A Special Reserve police officer appeared in court earlier this month charged with stealing $500 from the property room at the Besson Street Police Station.
You are here
Born to Shine is brilliant
Guest review by Cathy Shepherd Born to Shine, Vaughnette Bigford’s first solo CD, reinterprets 11 songs from the T&T calypso, pop, soca and soul songbooks, spanning a 39-year period.
The CD opens on an uplifting note, with Mac and Katie Kissoon’s And the Lord Said. Rodney Alexander’s distinctive bass riff melds with Michael ‘Ming’ Low Chew Tung’s keyboard, Khalen Alexander’s drums and Theron Shaw’s wailing electric guitar to infuse Bigford’s dulcet vocals with a gospel tinge.
The religious theme continues with Theron Shaw’s arrangement of Ras Shorty I’s (Garfield Blackman) Who God Bless, another slow number that marries Bigford’s mellifluous voice with Shaw’s acoustic guitar, with spellbinding effect.
The familiar melody of Winsford Devine’s Progress (made famous by King Austin) is given a stripped-down, piano ballad treatment in Ming Low Chew Tung’s arrangement, as Bigford’s vocal illuminates the introspective lyric that interrogates the price of human progress.
Bigford applies the sultry, smooth jazz treatment to Ken Marlon Charles’ Soul on Fire, aided and abetted by Anthony Woodroffe’s funky, soaring saxophone and the superb, complimentary harmonies of Afiya Athill and Sade Sealey, climaxing in an anthemic outro.
Ming’s contemplative arrangement of Ella Andall’s Missing Generation increases with intensity in the second verse, as drums and background vocals are superimposed over keyboard. A higher key change in the third verse and military drum beat give the vocal an apt sense of foreboding as Bigford exhorts “Somebody better pray” but lacks the urgency of Andall’s original.
Shaw’s haunting, lilting arrangement of Winston Bailey’s One Love is a pas de trois among fluttery acoustic guitar, soaring saxophone and the original musical instrument, the human voice.
The melody resonates long after the last note is played, making it my favourite track on the album and leaving me in awe of the arranger and interpreter.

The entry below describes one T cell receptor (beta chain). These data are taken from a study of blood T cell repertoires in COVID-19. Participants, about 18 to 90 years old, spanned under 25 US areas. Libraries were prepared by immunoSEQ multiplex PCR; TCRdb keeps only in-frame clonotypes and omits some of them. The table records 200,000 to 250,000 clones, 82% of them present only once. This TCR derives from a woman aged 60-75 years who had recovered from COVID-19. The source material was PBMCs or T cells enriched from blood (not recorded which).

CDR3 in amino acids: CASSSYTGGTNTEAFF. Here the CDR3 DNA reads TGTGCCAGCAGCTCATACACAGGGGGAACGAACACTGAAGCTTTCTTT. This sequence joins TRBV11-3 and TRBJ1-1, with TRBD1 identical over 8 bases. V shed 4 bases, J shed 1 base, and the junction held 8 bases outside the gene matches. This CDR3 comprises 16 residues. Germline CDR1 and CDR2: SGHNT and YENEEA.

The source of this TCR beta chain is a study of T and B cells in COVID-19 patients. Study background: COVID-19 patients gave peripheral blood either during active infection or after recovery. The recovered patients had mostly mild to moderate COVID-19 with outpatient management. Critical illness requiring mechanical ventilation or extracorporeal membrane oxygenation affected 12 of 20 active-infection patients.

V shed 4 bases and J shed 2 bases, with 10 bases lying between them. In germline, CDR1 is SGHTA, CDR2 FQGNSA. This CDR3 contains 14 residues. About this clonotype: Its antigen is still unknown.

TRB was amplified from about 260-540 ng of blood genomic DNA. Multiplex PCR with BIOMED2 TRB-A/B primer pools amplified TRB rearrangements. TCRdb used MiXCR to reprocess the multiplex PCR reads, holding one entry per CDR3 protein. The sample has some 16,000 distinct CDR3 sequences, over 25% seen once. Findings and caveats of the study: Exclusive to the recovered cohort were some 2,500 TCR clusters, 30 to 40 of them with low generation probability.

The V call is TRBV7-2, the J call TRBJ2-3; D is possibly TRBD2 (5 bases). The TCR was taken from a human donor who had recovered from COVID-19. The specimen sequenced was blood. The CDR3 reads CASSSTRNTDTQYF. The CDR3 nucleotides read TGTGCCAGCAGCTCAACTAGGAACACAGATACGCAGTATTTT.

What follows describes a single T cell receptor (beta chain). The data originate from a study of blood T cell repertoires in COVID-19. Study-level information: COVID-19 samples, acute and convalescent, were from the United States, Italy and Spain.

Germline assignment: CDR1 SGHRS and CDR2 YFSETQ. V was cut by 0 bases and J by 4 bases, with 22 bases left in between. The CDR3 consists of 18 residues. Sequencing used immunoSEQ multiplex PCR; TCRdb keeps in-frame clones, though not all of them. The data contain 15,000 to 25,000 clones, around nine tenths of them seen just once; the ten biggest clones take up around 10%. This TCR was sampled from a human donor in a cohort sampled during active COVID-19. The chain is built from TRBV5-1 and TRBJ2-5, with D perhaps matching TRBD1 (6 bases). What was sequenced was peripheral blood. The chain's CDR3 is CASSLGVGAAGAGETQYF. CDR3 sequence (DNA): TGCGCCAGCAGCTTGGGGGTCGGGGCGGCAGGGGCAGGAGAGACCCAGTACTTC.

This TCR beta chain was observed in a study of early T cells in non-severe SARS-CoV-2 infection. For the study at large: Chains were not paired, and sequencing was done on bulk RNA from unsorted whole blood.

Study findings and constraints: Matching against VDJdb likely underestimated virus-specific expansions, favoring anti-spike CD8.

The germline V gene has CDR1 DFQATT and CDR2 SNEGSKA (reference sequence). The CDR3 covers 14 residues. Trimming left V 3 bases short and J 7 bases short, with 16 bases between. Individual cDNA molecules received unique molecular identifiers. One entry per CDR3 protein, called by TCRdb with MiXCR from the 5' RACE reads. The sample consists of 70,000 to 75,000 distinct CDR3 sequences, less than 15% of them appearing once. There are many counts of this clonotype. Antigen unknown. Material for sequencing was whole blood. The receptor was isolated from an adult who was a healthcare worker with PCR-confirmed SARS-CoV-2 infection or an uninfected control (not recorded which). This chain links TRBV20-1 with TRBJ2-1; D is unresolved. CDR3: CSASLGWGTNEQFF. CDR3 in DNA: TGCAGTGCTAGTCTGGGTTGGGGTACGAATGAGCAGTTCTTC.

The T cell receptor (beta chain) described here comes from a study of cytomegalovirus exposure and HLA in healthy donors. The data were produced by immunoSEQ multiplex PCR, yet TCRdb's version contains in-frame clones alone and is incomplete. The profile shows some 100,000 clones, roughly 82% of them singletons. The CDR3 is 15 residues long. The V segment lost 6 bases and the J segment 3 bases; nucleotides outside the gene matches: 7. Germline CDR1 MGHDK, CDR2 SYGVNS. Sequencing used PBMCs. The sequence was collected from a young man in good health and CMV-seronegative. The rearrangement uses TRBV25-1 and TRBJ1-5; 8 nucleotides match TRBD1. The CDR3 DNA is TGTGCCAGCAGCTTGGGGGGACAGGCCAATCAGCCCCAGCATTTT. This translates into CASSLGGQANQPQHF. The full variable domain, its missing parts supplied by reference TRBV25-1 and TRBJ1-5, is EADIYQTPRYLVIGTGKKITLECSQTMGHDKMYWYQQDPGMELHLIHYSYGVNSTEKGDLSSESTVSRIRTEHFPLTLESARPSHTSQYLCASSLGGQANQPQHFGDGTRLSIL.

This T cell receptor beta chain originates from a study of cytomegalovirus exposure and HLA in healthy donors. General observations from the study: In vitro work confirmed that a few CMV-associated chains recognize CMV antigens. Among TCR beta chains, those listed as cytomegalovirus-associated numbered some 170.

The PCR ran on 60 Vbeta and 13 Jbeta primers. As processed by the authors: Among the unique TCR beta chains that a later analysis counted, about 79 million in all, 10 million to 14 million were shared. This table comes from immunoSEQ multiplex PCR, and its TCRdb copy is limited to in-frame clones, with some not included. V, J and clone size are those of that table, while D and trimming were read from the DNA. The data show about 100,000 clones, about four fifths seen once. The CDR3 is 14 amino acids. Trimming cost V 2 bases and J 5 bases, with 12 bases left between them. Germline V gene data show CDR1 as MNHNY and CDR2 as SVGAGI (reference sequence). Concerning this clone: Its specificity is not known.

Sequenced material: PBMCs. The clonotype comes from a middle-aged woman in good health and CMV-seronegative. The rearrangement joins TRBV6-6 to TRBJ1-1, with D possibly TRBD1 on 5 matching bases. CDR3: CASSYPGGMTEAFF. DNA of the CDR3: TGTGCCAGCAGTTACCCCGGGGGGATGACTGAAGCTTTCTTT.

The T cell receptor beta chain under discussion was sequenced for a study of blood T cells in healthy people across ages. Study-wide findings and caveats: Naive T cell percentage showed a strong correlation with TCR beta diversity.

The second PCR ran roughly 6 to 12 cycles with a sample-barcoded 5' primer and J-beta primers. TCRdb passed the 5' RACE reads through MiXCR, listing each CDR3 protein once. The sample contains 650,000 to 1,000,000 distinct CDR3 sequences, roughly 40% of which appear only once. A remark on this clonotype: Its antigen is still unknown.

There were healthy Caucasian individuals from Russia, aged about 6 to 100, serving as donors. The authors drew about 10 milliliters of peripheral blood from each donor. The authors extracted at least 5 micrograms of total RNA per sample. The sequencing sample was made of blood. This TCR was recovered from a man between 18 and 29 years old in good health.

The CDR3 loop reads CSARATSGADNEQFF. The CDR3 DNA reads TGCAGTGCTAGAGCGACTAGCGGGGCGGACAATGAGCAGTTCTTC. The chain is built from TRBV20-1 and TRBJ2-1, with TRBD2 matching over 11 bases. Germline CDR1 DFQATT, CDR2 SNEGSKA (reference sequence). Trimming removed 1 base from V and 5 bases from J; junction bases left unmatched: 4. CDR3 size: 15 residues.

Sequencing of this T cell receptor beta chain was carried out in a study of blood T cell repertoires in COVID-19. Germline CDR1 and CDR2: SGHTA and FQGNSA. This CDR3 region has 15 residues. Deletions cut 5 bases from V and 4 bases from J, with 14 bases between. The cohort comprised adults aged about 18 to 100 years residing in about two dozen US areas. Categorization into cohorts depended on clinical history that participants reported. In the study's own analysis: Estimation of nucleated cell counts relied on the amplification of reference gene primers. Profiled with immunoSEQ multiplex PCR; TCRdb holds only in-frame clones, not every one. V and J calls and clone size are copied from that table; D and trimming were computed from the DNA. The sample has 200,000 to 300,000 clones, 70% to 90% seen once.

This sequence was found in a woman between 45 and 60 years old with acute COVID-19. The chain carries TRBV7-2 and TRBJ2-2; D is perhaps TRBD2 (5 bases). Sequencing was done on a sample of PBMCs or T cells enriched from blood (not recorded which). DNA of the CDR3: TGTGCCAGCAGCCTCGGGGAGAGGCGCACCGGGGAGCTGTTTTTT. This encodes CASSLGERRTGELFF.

The bass-driven, jazz-infused and very danceable Can You Love Me is a first-rate homage to composer Arthur Marcial’s original—recalling that perfect night when mutual love is first revealed—and features a funky electric guitar solo by Theron Shaw.
Be Careful is a jazzy, joyous arrangement of the Dennis Franklin Williams original, with its sax-accompanied, scat singing and head-shaking saxophone solo. Bigford’s vocal improvisation towards the end—Where you go/ When you walk/ What you say/ When you talk—is just infectious.
In Crying’s Easy, Rodney Alexander’s bass unites with Bigford’s stirring vocal, to evoke the poignancy of Oliver Chapman’s soul-baring lyric’, not quite capturing the emotional vulnerability of the unrequited lover.
Bigford’s interpretation of No Money No Love, gives the Slinger Francisco classic a new-found, feminist nuance that The Birdie (Mighty Sparrow) never could.
Lovingly arranged by Ming, its country and western-flavoured introduction eases into a slow, sexy calypso beat. What is missing from the recorded track, however, is Bigford’s tongue-in-cheek repartee that accompanies this song whenever she performs it before a live audience.
The album ends on a radiant note with the title track, Born to Shine, an outstanding tribute to T&T’s own Queen of Soul, Carol Addison. Bigford’s soulful lead, the vocal harmonies of Athill and Sealey, and Shaw’s funky, wah-wah, electric guitar solo all command the listener to dance and sing along.
Born to Shine is well-produced in every respect: the assemblage of stellar singers and musicians, discerning song selection, impeccable arrangements, crystal clear sound and impressive CD packaging (though the use of a numbered track list on the CD’s back cover would have been more user-friendly).
Most intriguing of all is that these songs are totally local and have stood the test of time.
By dusting them off and repainting them in modern colours, Low Chew Tung and Bigford introduce new generations to some timeless, musical gems and cast a venerable light on their almost-forgotten composers.
Will you be listening to Born to Shine five years from now? Most definitely. Bigford’s vocal chops—control, enunciation and tone, to name a few— are undeniable. What we only glimpse on this anthology, though, is her ebullience. For this reason, I rate it 4/5…and can’t wait for her second.
Vaughnette Bigford Born to Shine (released 2017) Genre: World— Caribbean
User comments posted on this website are the sole views and opinions of the comment writer and are not representative of Guardian Media Limited or its staff.
Guardian Media Limited accepts no liability and will not be held accountable for user comments.
Guardian Media Limited reserves the right to remove, to edit or to censor any comments.
Any content which is considered unsuitable, unlawful or offensive, includes personal details, advertises or promotes products, services or websites or repeats previous comments will be removed.
User profiles registered through fake social media accounts may be deleted without notice.